// The Comment #5: ಠ_ಠ

Not just any tree, but a Harvard Business School tree.

The Comment is a weekly digest of the stuff that grabbed my attention or occupied some part my mind during the past week. Normally, it’ll be one thing that’s really been on my mind, followed by a handful of things that I found interesting. The Comment will be published each Monday at 10:30AM EST. 

Thanks for reading.

// Chance of an Artificial Intelligence Explosion

This is a pretty cool read.  Francois Chollet writing at Medium on the chances (or lack thereof) of an (artificial) intelligence explosion:

The basic premise is that, in the near future, a first “seed AI” will be created, with general problem-solving abilities slightly surpassing that of humans. This seed AI would start designing better AIs, initiating a recursive self-improvement loop that would immediately leave human intelligence in the dust, overtaking it by orders of magnitude in a short time. Proponents of this theory also regard intelligence as a kind of superpower, conferring its holders with almost supernatural capabilities to shape their environment — as seen in the science-fiction movie Transcendence (2014), for instance. Superintelligence would thus imply near-omnipotence, and would pose an existential threat to humanity.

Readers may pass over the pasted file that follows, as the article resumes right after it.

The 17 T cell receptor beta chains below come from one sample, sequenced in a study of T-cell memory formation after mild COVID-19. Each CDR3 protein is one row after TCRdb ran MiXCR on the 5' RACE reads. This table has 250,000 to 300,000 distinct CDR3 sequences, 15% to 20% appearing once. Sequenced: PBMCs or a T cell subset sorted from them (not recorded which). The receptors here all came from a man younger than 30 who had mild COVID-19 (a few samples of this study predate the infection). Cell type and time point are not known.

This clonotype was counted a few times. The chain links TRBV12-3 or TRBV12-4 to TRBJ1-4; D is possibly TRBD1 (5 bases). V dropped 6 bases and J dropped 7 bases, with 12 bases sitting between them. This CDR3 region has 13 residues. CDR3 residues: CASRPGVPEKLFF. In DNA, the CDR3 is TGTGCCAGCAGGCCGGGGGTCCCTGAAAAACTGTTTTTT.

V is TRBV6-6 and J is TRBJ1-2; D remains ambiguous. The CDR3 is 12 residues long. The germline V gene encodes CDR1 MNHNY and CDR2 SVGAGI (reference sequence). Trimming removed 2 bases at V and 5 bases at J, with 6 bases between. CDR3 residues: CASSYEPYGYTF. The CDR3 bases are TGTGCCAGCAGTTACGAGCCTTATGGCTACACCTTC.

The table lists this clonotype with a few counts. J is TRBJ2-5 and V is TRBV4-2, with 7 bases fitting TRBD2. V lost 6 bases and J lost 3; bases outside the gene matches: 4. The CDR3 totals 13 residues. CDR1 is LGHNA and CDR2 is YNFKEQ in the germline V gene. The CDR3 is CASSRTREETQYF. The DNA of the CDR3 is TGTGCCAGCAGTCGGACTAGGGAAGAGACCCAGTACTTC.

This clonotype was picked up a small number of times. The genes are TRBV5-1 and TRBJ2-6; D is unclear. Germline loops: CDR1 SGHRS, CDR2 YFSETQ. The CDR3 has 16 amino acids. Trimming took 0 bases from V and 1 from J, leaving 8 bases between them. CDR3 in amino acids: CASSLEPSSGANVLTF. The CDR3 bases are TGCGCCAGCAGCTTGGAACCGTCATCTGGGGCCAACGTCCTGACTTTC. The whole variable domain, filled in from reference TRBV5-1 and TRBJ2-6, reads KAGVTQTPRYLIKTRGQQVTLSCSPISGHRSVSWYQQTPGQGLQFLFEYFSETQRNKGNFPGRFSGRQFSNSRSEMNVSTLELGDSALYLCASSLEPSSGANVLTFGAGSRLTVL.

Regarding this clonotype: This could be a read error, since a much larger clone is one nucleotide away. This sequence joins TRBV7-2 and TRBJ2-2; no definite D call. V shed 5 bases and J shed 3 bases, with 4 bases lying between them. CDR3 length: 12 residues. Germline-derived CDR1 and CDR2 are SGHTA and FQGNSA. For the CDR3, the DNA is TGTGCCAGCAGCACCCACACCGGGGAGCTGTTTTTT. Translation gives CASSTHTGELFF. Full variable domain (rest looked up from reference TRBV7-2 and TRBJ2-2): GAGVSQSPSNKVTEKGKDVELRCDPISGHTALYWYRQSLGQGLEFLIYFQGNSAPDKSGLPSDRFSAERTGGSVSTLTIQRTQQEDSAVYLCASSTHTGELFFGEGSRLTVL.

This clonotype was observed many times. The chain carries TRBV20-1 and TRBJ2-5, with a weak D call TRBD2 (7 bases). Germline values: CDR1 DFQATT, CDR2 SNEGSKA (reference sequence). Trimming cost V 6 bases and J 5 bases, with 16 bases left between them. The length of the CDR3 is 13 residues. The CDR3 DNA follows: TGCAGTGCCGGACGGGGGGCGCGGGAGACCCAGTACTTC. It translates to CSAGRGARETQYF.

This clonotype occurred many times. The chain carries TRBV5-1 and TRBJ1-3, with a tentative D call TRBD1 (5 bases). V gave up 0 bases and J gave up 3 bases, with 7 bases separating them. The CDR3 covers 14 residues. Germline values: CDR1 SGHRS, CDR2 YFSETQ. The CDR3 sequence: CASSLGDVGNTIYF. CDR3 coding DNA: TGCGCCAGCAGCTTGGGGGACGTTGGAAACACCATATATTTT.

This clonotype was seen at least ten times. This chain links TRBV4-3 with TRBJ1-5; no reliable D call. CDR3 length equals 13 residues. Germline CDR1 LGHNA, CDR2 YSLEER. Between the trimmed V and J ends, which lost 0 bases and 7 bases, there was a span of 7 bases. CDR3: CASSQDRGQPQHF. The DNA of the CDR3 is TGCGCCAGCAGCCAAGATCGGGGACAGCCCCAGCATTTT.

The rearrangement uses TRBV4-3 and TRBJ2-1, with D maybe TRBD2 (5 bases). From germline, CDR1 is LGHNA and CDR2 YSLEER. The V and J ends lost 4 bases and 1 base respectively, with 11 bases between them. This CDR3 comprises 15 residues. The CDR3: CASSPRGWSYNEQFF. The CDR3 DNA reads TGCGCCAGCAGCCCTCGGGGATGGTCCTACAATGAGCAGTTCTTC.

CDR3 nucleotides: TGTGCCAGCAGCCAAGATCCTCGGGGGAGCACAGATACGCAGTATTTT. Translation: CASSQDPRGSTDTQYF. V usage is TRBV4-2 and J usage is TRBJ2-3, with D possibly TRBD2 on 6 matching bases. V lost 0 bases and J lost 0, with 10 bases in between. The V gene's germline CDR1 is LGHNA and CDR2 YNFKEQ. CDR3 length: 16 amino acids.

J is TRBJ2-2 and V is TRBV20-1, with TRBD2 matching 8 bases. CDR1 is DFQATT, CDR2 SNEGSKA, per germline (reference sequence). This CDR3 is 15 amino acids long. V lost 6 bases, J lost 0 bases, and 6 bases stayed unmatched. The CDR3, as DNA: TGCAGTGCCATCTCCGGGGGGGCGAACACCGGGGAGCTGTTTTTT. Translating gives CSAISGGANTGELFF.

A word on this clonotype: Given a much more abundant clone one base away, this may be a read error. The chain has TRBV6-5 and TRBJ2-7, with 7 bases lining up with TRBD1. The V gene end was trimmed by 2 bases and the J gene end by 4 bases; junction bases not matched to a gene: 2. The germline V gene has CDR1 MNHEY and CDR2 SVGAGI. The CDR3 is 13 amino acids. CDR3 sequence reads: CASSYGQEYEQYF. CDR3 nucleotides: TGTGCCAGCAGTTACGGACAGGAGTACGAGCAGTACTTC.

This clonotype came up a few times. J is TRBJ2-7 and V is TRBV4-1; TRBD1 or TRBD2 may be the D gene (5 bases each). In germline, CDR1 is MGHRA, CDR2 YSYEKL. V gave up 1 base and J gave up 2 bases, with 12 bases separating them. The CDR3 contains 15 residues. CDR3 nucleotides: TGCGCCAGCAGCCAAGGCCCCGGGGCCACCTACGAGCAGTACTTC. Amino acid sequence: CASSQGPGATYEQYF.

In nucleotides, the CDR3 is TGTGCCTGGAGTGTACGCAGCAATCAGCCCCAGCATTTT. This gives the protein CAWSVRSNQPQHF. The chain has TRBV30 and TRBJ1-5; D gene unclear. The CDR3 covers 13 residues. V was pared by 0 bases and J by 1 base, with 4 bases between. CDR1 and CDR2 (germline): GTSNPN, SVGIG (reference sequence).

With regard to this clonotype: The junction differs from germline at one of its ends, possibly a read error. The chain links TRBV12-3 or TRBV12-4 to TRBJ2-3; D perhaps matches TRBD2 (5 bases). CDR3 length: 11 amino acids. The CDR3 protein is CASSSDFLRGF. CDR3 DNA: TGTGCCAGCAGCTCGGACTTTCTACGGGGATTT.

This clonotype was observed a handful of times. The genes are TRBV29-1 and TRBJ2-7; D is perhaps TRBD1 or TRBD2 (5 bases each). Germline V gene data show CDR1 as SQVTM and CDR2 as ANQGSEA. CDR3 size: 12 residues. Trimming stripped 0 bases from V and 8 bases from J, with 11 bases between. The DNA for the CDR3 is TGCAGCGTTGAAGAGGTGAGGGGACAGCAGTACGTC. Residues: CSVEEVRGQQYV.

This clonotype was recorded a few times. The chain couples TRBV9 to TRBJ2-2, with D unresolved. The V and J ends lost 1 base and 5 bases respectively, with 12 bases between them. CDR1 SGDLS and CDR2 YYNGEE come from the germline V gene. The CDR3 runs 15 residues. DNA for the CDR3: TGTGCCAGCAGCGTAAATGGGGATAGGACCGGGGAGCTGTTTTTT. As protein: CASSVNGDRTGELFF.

This science-fiction narrative contributes to the dangerously misleading public debate that is ongoing about the risks of AI and the need for AI regulation. In this post, I argue that intelligence explosion is impossible — that the notion of intelligence explosion comes from a profound misunderstanding of both the nature of intelligence and the behavior of recursively self-augmenting systems. I attempt to base my points on concrete observations about intelligent systems and recursive systems.

Francois goes on to do a good job defining and describing the almost distributed nature of human intelligence.  An pretty good read and a great counterpoint to the Elon Musks of the world who are convinced that artificial intelligence is a definite threat to human life and will enslave us all.

// Jay-Z, A conversation with the New York Times

// Net Neutrality & Title II Classification

Ben Thompson and James Allworth debate the benefits of tradeoffs about the two horrible options available to us, with regard to Title II classification of ISPs.

Ben Thompson also wrote a pretty good piece on why Title II classification of ISPs may not be the most optimal vehicle for enforcing Net Neutrality.

/* fini */